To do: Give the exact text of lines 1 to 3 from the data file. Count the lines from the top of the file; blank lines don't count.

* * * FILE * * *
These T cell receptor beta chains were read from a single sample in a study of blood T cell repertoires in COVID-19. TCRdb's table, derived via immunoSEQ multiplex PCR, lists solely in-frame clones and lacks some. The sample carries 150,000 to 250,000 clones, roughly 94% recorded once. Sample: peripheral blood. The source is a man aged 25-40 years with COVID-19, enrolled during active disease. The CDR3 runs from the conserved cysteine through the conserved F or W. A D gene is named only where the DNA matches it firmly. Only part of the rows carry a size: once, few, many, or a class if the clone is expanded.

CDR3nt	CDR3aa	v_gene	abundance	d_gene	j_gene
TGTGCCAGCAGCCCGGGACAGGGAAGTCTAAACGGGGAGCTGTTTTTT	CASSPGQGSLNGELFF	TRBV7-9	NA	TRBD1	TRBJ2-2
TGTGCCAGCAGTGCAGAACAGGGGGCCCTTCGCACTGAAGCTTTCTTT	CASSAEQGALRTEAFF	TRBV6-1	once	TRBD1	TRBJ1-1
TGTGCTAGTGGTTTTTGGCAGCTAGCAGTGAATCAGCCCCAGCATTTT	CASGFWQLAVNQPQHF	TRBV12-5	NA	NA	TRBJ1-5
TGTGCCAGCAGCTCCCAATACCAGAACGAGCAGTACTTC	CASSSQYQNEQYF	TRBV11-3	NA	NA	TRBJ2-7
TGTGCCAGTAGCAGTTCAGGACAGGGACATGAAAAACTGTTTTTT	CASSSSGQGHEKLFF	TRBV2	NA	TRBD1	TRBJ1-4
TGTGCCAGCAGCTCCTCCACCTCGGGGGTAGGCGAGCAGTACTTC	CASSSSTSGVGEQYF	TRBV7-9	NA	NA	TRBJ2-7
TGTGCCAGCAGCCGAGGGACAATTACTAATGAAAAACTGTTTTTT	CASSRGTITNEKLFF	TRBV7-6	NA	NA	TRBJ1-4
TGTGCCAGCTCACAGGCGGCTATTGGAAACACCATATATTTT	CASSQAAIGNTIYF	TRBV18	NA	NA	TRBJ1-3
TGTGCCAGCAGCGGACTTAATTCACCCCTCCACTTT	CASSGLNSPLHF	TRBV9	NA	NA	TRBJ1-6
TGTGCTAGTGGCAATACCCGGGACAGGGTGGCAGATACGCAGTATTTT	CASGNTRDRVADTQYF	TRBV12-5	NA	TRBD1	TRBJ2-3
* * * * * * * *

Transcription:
These T cell receptor beta chains were read from a single sample in a study of blood T cell repertoires in COVID-19. TCRdb's table, derived via immunoSEQ multiplex PCR, lists solely in-frame clones and lacks some. The sample carries 150,000 to 250,000 clones, roughly 94% recorded once. Sample: peripheral blood. The source is a man aged 25-40 years with COVID-19, enrolled during active disease. The CDR3 runs from the conserved cysteine through the conserved F or W. A D gene is named only where the DNA matches it firmly. Only part of the rows carry a size: once, few, many, or a class if the clone is expanded.

CDR3nt	CDR3aa	v_gene	abundance	d_gene	j_gene
TGTGCCAGCAGCCCGGGACAGGGAAGTCTAAACGGGGAGCTGTTTTTT	CASSPGQGSLNGELFF	TRBV7-9	NA	TRBD1	TRBJ2-2